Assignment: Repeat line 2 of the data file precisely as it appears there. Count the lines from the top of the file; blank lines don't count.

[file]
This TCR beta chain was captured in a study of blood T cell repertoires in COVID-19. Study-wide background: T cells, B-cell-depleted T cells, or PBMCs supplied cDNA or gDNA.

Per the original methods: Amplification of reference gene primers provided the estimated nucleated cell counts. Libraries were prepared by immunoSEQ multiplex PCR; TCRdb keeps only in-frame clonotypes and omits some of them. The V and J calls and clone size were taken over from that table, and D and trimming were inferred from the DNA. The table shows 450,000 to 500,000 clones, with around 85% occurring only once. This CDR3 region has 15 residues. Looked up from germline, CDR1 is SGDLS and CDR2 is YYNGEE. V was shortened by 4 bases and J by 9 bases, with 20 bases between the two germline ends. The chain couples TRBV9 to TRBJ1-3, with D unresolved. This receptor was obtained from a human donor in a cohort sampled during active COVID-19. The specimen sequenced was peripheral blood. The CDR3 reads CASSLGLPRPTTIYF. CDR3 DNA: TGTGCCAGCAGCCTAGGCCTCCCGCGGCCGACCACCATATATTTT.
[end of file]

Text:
Per the original methods: Amplification of reference gene primers provided the estimated nucleated cell counts. Libraries were prepared by immunoSEQ multiplex PCR; TCRdb keeps only in-frame clonotypes and omits some of them. The V and J calls and clone size were taken over from that table, and D and trimming were inferred from the DNA. The table shows 450,000 to 500,000 clones, with around 85% occurring only once. This CDR3 region has 15 residues. Looked up from germline, CDR1 is SGDLS and CDR2 is YYNGEE. V was shortened by 4 bases and J by 9 bases, with 20 bases between the two germline ends. The chain couples TRBV9 to TRBJ1-3, with D unresolved. This receptor was obtained from a human donor in a cohort sampled during active COVID-19. The specimen sequenced was peripheral blood. The CDR3 reads CASSLGLPRPTTIYF. CDR3 DNA: TGTGCCAGCAGCCTAGGCCTCCCGCGGCCGACCACCATATATTTT.